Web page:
In fact, in the course of five field trips to the Smokies, Lendemer and his colleagues, including Garden curator Richard Harris, discovered that the Smokies were home to many more lichen species than had previously been known, increasing the number of recorded species there by 60 percent.
Lichens are composite organisms consisting of a fungus and an alga or another organism capable of photosynthesis. They grow on a wide range of surfaces, including bare rock and the leaves and bark of trees. Many species are sensitive to pollution and are seen as indicators of environmental health. They also serve many important functions in a healthy ecosystem.
"Lichens are critical components of terrestrial ecosystems," said Dr. Lendemer. "They're important in nutrient cycling. Animals and insects eat them and use them for shelter."
Some lichen species may even be specifically adapted to grow on certain types of trees, including ones typically found in old-growth forests. Dr. Lendemer and his collaborators found one of the new species, Arthonia kermesina (photo, right), only on large, old spruces at high elevations in the Smokies.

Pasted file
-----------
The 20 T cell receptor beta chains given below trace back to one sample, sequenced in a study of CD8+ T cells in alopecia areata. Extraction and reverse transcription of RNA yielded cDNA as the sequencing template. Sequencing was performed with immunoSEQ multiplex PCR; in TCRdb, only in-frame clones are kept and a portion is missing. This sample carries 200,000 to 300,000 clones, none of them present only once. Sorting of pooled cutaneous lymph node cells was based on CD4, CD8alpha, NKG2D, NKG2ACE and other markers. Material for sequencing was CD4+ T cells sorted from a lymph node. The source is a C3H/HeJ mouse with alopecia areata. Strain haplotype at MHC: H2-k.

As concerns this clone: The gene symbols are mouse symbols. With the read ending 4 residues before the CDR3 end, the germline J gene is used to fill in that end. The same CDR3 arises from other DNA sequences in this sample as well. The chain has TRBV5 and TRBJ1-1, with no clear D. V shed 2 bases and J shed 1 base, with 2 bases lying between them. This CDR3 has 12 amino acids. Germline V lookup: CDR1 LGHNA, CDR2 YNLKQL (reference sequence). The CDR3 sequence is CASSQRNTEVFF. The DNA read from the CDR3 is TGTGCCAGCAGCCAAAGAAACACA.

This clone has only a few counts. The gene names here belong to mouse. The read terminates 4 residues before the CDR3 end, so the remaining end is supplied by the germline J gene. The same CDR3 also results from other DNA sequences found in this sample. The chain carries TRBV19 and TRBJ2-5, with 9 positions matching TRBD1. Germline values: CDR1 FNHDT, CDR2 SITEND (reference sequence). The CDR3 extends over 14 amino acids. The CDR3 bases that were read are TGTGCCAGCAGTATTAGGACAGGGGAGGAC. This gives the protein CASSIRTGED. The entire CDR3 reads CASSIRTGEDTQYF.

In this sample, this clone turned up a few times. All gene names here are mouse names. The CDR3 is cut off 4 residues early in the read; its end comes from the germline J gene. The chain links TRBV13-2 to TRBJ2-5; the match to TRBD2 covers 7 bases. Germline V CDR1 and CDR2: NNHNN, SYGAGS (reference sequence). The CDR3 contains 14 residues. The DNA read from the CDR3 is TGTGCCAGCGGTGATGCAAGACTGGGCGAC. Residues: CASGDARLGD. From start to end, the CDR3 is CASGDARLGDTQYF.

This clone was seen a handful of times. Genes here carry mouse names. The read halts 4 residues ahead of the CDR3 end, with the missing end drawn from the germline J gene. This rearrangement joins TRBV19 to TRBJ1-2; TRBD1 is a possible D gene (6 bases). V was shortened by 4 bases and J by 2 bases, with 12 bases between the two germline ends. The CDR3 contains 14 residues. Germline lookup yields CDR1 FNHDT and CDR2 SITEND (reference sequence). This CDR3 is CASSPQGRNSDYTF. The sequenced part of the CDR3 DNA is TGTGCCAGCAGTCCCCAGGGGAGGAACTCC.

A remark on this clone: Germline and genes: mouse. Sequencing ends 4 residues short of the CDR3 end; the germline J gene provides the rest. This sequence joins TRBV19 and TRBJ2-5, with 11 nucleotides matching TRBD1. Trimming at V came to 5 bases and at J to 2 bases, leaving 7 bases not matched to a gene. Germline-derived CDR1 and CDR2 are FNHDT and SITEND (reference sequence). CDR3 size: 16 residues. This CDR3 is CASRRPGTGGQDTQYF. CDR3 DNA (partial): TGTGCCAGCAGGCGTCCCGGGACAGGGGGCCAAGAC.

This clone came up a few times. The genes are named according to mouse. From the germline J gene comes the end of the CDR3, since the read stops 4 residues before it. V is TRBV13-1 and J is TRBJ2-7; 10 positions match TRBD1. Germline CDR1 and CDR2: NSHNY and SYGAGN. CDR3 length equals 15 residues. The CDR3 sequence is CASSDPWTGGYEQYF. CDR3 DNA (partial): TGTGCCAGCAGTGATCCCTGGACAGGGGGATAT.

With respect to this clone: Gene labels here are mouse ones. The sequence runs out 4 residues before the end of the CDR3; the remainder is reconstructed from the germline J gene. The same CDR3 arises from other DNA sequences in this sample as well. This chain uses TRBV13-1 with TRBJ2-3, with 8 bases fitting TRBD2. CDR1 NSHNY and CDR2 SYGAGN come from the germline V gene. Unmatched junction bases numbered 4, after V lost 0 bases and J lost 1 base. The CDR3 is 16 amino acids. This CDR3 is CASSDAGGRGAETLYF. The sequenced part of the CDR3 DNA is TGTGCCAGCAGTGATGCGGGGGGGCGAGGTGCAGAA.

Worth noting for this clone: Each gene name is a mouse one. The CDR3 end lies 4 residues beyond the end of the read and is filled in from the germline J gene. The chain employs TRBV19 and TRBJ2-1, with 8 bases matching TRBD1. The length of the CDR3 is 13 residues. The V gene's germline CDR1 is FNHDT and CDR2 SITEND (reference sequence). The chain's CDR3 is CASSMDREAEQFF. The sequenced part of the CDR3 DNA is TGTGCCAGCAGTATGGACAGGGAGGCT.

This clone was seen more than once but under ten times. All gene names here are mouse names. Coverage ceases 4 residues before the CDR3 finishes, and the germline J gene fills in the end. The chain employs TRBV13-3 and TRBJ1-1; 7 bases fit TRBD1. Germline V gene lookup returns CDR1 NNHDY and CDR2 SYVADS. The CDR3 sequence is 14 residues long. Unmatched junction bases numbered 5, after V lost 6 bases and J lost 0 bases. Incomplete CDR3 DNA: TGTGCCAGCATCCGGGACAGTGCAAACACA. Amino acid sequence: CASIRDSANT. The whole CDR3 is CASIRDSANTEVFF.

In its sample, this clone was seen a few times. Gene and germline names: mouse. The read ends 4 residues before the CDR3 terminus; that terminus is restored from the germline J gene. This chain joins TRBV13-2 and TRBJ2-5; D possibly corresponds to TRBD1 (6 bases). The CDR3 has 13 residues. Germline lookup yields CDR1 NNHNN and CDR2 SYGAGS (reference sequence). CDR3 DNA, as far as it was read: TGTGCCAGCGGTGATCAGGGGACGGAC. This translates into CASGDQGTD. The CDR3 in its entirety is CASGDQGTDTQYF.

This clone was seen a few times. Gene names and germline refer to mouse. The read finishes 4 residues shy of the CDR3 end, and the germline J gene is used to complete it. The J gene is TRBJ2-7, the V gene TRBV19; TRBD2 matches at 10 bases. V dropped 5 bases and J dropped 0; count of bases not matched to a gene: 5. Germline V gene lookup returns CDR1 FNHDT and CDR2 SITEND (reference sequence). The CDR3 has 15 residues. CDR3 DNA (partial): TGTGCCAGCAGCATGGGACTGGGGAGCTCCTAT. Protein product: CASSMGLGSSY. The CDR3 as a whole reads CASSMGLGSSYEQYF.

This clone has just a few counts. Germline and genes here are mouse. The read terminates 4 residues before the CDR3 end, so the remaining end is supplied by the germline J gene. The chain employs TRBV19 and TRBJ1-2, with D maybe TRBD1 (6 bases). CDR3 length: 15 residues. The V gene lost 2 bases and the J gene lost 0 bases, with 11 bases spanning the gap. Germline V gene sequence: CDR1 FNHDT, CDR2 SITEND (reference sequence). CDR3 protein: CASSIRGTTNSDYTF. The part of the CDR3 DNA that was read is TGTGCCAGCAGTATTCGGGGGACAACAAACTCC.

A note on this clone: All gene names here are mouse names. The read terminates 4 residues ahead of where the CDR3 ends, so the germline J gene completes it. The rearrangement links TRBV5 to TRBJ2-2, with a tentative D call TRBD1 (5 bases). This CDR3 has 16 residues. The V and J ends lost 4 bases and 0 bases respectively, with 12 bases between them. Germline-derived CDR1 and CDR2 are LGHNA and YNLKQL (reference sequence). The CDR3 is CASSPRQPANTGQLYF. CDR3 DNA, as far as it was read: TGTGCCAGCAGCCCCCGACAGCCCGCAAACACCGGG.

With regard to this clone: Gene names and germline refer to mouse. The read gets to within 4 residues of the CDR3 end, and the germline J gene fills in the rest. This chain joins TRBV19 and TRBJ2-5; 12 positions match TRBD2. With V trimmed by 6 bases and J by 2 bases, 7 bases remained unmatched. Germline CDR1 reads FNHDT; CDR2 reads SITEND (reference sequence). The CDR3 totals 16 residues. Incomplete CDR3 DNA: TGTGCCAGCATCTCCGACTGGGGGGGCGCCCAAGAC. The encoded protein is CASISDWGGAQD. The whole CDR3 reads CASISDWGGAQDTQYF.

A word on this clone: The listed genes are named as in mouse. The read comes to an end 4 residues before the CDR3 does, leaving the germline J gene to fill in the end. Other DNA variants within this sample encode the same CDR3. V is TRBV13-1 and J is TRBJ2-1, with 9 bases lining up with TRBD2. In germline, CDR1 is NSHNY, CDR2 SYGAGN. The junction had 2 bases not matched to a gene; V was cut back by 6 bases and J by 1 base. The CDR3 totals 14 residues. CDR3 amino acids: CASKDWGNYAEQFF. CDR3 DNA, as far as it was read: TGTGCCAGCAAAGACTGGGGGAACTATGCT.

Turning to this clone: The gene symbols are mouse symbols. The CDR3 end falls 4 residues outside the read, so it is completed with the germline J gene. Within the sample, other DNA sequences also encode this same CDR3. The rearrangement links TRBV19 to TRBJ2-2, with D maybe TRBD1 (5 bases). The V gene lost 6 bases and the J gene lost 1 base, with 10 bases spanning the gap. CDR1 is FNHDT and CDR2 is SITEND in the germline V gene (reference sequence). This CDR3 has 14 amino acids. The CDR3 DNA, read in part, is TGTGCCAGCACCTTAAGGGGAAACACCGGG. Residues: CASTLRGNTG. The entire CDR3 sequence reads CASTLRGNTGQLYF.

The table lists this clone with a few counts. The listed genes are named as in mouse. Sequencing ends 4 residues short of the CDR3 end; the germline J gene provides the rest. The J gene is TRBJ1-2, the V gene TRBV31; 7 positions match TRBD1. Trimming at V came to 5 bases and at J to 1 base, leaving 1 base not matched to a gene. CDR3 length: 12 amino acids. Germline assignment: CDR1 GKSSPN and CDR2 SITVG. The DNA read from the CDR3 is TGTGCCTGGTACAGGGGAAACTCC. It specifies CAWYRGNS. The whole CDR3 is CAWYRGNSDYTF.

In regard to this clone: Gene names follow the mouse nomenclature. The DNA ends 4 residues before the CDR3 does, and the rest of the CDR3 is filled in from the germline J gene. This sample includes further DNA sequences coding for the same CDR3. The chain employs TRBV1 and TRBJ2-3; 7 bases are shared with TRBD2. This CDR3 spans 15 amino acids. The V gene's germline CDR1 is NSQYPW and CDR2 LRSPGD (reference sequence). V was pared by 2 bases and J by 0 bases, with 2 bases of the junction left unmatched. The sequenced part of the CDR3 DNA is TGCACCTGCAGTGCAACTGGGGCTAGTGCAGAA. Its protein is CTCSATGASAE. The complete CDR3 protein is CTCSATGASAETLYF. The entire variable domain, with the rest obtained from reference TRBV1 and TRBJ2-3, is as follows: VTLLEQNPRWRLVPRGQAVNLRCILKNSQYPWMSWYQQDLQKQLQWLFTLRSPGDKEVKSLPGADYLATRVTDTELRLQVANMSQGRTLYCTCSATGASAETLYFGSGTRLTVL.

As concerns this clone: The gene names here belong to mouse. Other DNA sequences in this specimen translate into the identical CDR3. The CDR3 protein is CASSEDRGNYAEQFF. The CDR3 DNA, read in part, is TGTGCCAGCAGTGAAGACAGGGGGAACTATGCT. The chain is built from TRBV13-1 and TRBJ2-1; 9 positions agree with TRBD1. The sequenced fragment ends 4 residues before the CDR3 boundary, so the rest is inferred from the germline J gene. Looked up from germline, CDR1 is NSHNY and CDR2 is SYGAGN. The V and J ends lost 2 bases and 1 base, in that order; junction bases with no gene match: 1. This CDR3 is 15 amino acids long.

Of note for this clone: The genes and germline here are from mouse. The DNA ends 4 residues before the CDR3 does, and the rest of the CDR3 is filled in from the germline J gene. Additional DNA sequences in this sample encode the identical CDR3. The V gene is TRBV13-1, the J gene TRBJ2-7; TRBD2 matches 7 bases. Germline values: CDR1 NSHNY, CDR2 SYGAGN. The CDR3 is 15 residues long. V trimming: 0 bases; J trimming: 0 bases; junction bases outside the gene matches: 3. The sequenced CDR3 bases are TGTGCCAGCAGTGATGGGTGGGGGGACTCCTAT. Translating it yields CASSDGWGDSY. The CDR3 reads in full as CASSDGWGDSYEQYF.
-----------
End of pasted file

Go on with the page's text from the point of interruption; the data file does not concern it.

In addition, Brendan Hodkinson, Ph.D., who discovered two new orders of lichensSarrameanales and Trapelialesin collaboration with Dr. Lendemer, noted that lichens most likely have importance to human life in ways that remain to be discovered, such as the apparent ability of some species to fix nitrogen, an important characteristic for making soil productive for food crops.
"Since lichens produce so many different chemical compounds, there's a lot there that could be worked with," Dr. Hodkinson said. "There are definitely a lot of potential human applications that haven't been looked at."
The value of lichens for both their known and potential uses makes it important to increase efforts to find and conserve them, according to
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The New York Botanical Garden